Nevertheless, on Nov. 11, 2014, a global network of robotic telescopes named ASASSN (All Sky Automated Survey for SuperNovae) picked up signals of a possible tidal disruption flare from a galaxy 300 million light years away. Scientists quickly focused other telescopes on the event, including the X-ray telescope aboard NASA’s Swift satellite, an orbiting spacecraft that scans the sky for bursts of extremely high energy.
“Only recently have telescopes started ‘talking’ to each other, and for this particular event we were lucky because a lot of people were ready for it,” Pasham says. “It just resulted in a lot of data.”
A light-on collision
With access to these data, Pasham and his colleagues wanted to solve a longstanding mystery: Where did a flare’s bursts of light first arise? Using models of black hole dynamics, scientists have been able to estimate that as a black hole rips a star apart, the resulting tidal disruption flare can produce X-ray emissions very close to the black hole. But it’s been difficult to pinpoint the origin of optical and UV emissions. Doing so would be an added step toward understanding what happens when a star gets disrupted.
“Supermassive black holes and their host galaxies grow in-situ,” Pasham says. “Knowing exactly what happens in tidal disruption flares could help us understand this black hole and galaxy coevolution process.”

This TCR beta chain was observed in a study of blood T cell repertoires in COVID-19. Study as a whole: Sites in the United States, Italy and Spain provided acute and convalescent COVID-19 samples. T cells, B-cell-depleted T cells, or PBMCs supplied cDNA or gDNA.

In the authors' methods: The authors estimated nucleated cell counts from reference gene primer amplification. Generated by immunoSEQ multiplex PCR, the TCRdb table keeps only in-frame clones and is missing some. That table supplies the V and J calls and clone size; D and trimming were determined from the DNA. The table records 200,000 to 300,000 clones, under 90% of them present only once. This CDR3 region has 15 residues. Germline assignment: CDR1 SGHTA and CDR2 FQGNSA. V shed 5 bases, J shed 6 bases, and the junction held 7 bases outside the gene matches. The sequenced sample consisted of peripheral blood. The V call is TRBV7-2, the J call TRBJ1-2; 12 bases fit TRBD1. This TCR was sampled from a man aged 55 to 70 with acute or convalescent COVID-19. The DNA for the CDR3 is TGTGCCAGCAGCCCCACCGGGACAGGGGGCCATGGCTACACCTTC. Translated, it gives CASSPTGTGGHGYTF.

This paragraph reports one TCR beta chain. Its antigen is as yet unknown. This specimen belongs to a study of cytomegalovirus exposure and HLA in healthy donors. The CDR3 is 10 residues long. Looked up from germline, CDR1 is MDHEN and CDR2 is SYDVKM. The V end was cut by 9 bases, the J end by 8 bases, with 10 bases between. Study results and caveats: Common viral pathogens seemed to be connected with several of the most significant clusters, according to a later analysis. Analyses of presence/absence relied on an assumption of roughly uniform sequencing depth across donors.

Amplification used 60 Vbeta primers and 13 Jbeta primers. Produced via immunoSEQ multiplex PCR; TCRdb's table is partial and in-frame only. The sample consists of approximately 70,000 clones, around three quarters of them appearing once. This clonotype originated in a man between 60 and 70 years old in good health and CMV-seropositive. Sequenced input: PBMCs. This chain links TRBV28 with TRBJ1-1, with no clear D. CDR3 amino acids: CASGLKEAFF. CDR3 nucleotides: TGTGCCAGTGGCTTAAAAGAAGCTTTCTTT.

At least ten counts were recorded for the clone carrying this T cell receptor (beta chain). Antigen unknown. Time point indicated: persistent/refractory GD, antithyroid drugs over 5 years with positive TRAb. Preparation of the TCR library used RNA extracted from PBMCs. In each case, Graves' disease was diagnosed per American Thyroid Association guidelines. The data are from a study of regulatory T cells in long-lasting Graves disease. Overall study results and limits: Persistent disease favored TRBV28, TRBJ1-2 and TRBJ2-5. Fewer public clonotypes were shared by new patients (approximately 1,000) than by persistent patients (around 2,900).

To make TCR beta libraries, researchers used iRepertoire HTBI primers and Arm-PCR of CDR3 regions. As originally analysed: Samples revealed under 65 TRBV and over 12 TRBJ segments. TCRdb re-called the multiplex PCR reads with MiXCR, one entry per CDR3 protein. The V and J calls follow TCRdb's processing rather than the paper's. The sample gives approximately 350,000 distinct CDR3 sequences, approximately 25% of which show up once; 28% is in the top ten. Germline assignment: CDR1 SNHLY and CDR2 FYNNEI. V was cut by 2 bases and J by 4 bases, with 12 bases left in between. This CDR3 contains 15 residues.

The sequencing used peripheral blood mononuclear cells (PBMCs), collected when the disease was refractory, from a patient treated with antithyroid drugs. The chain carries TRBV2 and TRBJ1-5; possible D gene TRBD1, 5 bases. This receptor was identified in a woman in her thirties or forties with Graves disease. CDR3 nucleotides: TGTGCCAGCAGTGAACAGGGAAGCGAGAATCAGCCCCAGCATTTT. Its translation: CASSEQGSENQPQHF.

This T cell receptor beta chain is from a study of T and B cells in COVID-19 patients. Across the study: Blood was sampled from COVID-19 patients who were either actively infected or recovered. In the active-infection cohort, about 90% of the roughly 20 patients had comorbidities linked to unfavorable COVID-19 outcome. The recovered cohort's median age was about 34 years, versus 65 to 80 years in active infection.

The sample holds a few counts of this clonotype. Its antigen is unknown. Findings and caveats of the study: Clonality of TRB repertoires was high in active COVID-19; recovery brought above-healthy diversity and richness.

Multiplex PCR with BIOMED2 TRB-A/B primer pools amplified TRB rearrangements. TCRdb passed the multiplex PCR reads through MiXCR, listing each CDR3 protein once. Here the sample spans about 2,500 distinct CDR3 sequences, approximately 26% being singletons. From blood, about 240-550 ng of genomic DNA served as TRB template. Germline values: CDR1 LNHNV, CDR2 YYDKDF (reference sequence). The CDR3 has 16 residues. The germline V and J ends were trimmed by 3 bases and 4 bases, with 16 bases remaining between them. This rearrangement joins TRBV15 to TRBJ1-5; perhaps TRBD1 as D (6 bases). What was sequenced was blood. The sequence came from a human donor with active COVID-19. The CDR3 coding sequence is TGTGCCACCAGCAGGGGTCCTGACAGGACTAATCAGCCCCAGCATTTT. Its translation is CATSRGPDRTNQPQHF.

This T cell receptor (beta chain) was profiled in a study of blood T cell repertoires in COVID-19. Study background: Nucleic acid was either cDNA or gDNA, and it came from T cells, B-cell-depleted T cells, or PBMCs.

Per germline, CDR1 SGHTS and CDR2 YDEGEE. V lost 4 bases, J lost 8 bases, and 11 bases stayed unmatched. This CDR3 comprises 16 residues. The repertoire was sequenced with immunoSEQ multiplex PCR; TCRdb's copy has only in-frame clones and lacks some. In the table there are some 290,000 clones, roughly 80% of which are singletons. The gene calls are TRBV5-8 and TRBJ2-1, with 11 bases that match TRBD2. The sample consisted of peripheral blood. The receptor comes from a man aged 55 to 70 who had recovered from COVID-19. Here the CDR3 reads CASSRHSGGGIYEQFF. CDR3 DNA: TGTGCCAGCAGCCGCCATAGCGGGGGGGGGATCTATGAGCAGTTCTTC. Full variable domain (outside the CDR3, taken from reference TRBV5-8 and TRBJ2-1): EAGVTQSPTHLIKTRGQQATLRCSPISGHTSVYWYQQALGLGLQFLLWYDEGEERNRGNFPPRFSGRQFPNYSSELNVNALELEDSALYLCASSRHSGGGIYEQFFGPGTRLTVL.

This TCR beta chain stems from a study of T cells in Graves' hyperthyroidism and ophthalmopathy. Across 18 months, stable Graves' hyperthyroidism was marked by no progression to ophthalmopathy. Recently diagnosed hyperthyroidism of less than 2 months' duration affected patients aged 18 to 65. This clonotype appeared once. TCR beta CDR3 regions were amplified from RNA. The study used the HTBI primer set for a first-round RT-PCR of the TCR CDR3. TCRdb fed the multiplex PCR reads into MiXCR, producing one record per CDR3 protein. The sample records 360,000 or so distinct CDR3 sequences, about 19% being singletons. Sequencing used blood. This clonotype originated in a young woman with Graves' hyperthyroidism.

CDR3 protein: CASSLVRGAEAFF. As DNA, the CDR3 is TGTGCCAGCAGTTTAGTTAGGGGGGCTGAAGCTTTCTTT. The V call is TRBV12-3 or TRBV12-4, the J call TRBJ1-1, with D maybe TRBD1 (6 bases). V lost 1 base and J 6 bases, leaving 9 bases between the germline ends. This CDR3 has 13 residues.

The researchers studied the first 270 days following the detection of the tidal disruption flare, named ASASSN-14li. In particular, they analyzed X-ray and optical/UV data taken by the Swift satellite and the Las Cumbres Observatory Global
Telescope. They identified fluctuations, or bursts, in the X-ray band — two broad peaks (one around day 50, and the other around day 110) followed by a short dip around day 80. They identified this very same pattern in the optical/UV data some 32 days earlier.
To explain these emission “echoes,” the team ran simulations of a tidal disruption flare produced from a black hole obliterating a star. The researchers modeled the resulting accretion disc — an elliptical disc of stellar debris swirling around the black hole — along with its probable speed, radius, and rate of infall, or speed at which material falls onto the black hole.
From simulations run by others, the researchers conclude that the optical and UV bursts likely originated from the collision of stellar debris on the outer perimeter of the black hole. As this colliding material circles closer into the black hole, it heats up, eventually giving off X-ray emissions, which can lag behind the optical emissions, similar to what the scientists observed in the data.
“For supermassive black holes steadily accreting, you wouldn’t expect this choking to happen,” Pasham says. “The material around the black hole would be slowly rotating and losing some energy with each circular orbit. But that’s not what’s happening here. Because you have a lot of material falling onto the black hole, it’s interacting with itself, falling in again, and interacting again. If there are more events in the future, maybe we can see if this is what happens for other tidal disruption flares.”
This research was supported, in part, by NASA.
Contacts and sources:
Ms. Karl-Lydie Jean-Baptiste